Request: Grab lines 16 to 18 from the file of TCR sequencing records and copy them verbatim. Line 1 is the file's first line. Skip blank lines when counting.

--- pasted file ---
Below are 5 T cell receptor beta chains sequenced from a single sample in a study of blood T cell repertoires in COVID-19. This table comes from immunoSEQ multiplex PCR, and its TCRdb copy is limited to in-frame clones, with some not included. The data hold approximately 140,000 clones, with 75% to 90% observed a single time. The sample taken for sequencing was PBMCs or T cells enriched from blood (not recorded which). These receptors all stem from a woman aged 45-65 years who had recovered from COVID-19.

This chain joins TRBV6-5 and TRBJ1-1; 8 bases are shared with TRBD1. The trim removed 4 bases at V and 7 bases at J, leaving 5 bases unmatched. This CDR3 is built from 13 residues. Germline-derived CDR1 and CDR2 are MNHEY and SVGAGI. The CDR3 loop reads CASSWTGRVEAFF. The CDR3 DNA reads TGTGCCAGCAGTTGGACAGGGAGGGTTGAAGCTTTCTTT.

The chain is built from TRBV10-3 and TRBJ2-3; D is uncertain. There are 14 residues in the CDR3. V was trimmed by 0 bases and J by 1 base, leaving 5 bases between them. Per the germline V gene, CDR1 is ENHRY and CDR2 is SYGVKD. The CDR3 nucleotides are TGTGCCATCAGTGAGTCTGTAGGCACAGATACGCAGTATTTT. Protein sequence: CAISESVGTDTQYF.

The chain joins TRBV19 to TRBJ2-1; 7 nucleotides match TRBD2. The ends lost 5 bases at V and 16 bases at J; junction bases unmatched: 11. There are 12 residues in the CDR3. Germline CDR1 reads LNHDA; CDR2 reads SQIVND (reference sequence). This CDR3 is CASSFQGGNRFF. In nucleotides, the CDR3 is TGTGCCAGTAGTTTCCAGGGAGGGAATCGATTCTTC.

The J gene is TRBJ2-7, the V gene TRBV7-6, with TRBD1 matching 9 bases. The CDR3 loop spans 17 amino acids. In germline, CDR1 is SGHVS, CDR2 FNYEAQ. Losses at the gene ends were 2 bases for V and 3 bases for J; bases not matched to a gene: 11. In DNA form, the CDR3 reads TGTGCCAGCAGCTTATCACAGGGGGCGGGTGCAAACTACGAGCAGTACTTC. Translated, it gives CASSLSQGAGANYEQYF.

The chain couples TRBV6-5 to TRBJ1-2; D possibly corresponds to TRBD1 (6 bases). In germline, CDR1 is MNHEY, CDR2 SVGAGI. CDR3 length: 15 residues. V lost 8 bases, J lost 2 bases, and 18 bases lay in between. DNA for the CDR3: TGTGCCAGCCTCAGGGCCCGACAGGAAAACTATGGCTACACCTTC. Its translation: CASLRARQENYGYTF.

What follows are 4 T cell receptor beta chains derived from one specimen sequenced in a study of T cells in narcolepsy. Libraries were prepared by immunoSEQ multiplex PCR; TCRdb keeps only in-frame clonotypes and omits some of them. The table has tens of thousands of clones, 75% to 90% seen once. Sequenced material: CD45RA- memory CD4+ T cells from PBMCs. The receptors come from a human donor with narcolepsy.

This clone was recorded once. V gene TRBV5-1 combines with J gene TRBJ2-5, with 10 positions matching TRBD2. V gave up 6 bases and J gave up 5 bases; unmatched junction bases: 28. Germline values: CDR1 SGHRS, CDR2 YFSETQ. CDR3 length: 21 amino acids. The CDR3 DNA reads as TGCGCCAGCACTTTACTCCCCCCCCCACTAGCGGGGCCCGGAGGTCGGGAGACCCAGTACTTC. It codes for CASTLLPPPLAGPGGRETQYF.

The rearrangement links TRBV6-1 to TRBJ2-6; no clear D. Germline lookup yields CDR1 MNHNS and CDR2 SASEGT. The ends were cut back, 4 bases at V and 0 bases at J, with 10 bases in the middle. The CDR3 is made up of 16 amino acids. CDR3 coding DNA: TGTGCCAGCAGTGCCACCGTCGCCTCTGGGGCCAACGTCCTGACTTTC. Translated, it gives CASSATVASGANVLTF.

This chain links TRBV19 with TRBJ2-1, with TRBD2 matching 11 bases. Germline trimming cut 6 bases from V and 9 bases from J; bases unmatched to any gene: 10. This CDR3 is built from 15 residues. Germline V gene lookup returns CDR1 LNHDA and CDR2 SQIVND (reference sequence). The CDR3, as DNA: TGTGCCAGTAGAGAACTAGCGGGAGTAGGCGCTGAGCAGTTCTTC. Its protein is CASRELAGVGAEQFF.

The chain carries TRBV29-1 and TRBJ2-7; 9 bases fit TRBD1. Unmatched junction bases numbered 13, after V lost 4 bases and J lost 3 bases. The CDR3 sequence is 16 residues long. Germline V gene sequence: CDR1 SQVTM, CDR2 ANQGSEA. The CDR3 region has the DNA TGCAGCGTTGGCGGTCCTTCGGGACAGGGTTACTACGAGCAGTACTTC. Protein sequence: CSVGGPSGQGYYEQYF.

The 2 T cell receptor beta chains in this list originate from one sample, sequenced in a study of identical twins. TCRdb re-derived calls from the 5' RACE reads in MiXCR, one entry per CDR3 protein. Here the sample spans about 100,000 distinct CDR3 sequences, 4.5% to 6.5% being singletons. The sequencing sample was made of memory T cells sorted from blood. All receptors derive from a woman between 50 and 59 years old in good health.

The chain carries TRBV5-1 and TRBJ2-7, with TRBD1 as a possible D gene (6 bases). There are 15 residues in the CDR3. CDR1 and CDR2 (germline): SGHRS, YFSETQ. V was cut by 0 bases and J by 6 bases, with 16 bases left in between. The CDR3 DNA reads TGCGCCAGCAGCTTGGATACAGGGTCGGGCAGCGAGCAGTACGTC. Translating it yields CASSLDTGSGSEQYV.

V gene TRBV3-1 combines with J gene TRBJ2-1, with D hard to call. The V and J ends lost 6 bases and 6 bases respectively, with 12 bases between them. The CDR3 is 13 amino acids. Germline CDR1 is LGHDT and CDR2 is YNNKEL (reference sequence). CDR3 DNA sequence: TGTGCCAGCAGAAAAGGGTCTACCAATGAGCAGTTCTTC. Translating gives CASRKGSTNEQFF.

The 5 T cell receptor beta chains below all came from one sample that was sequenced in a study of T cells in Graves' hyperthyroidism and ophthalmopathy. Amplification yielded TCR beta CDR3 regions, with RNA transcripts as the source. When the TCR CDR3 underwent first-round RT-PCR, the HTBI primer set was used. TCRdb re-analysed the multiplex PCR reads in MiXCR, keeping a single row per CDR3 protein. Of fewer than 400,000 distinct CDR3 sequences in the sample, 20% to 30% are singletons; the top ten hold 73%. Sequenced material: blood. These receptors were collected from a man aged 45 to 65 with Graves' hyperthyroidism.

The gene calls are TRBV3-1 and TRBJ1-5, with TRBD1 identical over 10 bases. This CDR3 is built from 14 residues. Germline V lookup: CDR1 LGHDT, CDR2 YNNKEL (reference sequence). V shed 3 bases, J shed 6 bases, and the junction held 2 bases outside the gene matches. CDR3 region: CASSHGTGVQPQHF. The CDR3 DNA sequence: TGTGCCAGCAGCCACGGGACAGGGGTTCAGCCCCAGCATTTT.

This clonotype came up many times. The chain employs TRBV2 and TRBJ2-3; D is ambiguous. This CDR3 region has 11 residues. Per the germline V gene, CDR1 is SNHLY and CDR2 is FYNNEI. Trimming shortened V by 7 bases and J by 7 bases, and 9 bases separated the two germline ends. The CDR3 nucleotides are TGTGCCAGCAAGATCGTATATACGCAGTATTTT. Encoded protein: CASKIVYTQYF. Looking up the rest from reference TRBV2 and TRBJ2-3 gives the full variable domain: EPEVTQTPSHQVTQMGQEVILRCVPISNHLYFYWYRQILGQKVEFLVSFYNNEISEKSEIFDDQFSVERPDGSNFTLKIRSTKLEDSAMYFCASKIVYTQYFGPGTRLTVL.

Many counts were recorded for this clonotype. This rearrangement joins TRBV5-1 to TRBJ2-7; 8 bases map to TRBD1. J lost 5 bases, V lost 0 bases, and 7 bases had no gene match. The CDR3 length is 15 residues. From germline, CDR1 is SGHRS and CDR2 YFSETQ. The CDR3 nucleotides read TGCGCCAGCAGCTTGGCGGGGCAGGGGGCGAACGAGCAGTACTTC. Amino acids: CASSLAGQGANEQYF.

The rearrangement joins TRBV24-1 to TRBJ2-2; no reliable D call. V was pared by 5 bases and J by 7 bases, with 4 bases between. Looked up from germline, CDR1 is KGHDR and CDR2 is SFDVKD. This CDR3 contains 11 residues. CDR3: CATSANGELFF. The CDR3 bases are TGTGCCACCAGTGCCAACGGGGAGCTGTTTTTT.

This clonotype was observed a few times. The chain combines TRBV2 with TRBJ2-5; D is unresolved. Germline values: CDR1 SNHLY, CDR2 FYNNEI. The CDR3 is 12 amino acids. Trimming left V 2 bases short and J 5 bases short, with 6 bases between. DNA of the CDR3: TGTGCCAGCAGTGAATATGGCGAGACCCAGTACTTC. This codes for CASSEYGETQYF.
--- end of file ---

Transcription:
The gene calls are TRBV3-1 and TRBJ1-5, with TRBD1 identical over 10 bases. This CDR3 is built from 14 residues. Germline V lookup: CDR1 LGHDT, CDR2 YNNKEL (reference sequence). V shed 3 bases, J shed 6 bases, and the junction held 2 bases outside the gene matches. CDR3 region: CASSHGTGVQPQHF. The CDR3 DNA sequence: TGTGCCAGCAGCCACGGGACAGGGGTTCAGCCCCAGCATTTT.

This clonotype came up many times. The chain employs TRBV2 and TRBJ2-3; D is ambiguous. This CDR3 region has 11 residues. Per the germline V gene, CDR1 is SNHLY and CDR2 is FYNNEI. Trimming shortened V by 7 bases and J by 7 bases, and 9 bases separated the two germline ends. The CDR3 nucleotides are TGTGCCAGCAAGATCGTATATACGCAGTATTTT. Encoded protein: CASKIVYTQYF. Looking up the rest from reference TRBV2 and TRBJ2-3 gives the full variable domain: EPEVTQTPSHQVTQMGQEVILRCVPISNHLYFYWYRQILGQKVEFLVSFYNNEISEKSEIFDDQFSVERPDGSNFTLKIRSTKLEDSAMYFCASKIVYTQYFGPGTRLTVL.

Many counts were recorded for this clonotype. This rearrangement joins TRBV5-1 to TRBJ2-7; 8 bases map to TRBD1. J lost 5 bases, V lost 0 bases, and 7 bases had no gene match. The CDR3 length is 15 residues. From germline, CDR1 is SGHRS and CDR2 YFSETQ. The CDR3 nucleotides read TGCGCCAGCAGCTTGGCGGGGCAGGGGGCGAACGAGCAGTACTTC. Amino acids: CASSLAGQGANEQYF.